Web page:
Affiliation: School of Medicine, Curriculum in Genetics and Molecular Biology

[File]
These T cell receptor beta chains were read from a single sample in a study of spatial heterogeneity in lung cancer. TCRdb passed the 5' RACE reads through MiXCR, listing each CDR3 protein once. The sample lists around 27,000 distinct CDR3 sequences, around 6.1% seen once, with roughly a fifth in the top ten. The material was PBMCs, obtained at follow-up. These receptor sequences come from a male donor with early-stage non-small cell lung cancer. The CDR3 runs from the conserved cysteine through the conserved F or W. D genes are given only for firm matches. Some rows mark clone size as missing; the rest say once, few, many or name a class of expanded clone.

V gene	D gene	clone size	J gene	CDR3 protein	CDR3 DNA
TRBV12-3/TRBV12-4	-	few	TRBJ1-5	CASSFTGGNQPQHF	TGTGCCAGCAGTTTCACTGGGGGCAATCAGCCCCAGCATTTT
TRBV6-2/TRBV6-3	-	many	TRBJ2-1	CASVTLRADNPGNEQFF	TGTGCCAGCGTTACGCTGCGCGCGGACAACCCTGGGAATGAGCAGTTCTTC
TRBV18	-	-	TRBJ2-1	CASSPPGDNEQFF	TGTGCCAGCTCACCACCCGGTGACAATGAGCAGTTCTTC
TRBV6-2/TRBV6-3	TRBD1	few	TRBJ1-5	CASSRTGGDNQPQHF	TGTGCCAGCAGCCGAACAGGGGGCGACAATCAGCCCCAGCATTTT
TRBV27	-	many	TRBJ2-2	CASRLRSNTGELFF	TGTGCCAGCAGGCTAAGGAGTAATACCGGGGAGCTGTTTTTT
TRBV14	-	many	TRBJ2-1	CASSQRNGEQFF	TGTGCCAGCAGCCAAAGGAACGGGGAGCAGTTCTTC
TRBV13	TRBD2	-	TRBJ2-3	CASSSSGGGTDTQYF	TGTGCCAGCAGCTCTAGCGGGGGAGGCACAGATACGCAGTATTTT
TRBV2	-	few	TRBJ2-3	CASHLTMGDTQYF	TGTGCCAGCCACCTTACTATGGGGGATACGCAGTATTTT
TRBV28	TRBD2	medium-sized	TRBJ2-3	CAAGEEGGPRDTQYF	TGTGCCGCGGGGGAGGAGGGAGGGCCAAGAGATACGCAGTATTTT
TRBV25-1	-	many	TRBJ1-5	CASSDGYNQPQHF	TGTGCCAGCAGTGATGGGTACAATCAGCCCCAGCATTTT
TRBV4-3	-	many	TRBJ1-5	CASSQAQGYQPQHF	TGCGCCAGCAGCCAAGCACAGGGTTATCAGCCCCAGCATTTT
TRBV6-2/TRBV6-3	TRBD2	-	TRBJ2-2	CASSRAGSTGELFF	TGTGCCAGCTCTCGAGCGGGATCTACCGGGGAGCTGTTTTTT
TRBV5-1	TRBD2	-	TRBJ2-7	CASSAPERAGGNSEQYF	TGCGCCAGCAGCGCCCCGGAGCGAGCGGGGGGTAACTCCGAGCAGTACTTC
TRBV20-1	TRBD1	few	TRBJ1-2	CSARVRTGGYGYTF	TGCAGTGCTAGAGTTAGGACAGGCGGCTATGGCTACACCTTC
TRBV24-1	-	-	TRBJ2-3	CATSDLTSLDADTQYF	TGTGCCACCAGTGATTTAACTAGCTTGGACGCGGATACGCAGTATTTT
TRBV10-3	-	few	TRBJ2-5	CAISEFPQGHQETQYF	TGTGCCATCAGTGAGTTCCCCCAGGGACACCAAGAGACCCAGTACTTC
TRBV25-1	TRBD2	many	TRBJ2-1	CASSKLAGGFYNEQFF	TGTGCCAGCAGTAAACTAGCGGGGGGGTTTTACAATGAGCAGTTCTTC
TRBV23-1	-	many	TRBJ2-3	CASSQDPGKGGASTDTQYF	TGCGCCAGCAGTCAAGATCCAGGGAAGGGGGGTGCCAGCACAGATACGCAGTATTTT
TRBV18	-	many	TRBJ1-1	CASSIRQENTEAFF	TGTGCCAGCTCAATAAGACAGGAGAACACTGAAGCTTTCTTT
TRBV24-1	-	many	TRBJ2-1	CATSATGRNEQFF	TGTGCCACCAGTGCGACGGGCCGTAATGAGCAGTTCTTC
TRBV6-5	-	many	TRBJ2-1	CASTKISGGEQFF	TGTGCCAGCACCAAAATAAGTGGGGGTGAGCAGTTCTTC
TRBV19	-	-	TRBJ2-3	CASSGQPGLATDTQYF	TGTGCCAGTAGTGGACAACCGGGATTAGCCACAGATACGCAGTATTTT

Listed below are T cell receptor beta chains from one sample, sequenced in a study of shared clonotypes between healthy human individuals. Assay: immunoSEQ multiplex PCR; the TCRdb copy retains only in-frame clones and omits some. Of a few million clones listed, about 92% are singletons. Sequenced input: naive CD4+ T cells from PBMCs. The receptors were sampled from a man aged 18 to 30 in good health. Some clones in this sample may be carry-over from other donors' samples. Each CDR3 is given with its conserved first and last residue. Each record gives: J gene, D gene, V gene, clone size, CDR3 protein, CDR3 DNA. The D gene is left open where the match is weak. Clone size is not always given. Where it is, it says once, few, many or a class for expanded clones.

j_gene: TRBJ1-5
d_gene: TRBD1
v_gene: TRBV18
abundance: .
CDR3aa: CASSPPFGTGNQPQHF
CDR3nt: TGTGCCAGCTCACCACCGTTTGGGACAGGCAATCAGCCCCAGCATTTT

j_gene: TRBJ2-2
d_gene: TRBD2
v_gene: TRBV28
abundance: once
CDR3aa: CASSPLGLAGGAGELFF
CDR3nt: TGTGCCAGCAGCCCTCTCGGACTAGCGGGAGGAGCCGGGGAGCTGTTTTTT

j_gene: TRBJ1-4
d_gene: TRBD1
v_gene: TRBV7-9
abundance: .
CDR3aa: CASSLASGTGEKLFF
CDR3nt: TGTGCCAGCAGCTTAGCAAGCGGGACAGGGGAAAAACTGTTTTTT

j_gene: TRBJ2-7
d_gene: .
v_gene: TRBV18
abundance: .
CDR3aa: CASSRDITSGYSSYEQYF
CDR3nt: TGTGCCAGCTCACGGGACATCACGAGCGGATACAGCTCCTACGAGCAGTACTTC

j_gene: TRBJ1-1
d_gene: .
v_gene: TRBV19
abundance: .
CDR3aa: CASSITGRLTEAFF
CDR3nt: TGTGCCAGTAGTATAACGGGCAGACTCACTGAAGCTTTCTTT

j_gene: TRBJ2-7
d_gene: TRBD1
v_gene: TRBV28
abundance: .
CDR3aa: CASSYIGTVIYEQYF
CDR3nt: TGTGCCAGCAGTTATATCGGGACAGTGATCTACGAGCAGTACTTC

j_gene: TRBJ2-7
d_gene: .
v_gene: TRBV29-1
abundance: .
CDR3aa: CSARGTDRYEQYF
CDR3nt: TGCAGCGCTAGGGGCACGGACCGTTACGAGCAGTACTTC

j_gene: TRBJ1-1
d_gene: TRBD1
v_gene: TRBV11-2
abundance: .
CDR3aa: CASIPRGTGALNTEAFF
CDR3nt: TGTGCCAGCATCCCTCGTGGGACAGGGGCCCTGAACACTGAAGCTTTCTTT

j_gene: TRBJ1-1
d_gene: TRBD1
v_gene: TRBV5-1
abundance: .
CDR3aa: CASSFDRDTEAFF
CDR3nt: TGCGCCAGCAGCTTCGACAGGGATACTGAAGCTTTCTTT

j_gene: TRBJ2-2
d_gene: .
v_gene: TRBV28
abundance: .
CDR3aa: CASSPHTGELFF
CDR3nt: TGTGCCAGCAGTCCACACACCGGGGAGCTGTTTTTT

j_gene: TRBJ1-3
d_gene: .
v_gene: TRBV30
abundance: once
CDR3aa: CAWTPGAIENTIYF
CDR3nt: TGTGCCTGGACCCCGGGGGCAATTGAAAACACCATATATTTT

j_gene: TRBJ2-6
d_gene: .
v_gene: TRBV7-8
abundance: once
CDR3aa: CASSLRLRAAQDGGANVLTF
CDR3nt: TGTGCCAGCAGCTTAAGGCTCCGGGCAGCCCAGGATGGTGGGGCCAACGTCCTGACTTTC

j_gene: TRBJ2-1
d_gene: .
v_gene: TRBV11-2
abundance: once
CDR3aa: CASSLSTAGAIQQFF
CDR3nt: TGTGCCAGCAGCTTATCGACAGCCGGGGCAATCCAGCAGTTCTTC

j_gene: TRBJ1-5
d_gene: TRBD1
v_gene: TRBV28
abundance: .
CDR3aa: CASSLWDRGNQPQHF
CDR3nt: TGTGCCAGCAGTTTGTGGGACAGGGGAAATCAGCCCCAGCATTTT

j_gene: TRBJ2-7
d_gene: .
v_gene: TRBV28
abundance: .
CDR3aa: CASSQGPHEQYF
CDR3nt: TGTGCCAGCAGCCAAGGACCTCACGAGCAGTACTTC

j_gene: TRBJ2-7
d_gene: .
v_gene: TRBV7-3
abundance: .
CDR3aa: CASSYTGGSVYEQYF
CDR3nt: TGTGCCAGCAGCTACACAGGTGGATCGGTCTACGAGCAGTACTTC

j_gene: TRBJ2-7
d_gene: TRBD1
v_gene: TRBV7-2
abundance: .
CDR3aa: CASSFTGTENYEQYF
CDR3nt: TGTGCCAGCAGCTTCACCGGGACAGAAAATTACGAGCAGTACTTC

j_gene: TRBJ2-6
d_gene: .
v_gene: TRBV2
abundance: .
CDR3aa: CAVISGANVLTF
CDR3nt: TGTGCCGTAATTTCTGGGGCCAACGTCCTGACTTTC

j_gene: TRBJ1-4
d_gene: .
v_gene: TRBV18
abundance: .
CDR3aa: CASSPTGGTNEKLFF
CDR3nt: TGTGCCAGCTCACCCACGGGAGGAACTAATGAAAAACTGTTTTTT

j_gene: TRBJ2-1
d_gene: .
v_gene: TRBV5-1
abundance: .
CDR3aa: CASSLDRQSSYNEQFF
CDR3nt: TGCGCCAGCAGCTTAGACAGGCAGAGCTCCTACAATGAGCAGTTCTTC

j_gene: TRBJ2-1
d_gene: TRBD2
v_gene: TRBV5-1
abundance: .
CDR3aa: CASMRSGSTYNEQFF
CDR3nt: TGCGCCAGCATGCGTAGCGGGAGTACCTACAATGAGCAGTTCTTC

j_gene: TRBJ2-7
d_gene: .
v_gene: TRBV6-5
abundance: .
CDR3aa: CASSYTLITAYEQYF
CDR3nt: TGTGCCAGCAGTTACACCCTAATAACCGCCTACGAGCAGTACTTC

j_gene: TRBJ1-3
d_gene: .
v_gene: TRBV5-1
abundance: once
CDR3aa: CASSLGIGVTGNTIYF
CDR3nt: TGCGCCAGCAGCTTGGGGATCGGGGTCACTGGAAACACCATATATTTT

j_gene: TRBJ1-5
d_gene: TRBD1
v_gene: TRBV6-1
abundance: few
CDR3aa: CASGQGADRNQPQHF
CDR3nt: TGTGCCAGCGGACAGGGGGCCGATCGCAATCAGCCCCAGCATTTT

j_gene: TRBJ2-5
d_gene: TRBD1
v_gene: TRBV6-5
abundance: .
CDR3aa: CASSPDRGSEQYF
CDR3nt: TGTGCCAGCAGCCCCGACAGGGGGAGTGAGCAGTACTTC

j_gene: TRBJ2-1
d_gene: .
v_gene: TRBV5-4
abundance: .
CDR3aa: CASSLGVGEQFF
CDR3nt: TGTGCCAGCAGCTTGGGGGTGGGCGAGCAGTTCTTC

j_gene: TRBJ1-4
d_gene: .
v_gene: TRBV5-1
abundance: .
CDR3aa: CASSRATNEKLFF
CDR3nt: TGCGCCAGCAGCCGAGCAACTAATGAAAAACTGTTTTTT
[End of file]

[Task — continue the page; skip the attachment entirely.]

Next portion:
microRNAs (miRNAs) are a group of small non-coding RNAs that regulate gene expression through post-transcriptional targeting of messenger RNAs (mRNAs). Discovered in mammals in 2001, miRNAs have since become appreciated as both biomarkers and drivers of disease, including metabolic diseases such as type 2 diabetes. Metabolic diseases are characterized by systemic energy imbalance, which involve diverse tissues such as liver, pancreas, adipose, brain, muscle, and intestine. Understanding the role of miRNAs in the regulation of these organ systems during normal physiology and disease pathogenesis is a necessary step to help develop effective miRNA-based therapeutics. Toward this goal, in my dissertation research I identify miRNAs that act as biomarkers of metabolic and gastrointestinal (GI) diseases and evaluate their role in gene regulatory networks in the liver and small intestine. miRNAs are severely understudied in the intestine compared to most other metabolic tissues, and specifically in the intestinal epithelium, so I extended my research objective to help bridge this gap by identifying diet- and microbiota-sensitive miRNAs in distinct cell populations of the intestinal epithelium. I found that intestinal epithelial stem cells (IESCs) respond most robustly to these environmental stimuli. Furthermore, I demonstrated that specific microbiota-sensitive miRNAs regulate IESC proliferation, which is a key process underlying intestinal homeostasis. The findings of my research represent key advances in the GI field, and serve as a strong foundation for future research into the role of miRNAs in metabolic and GI disease.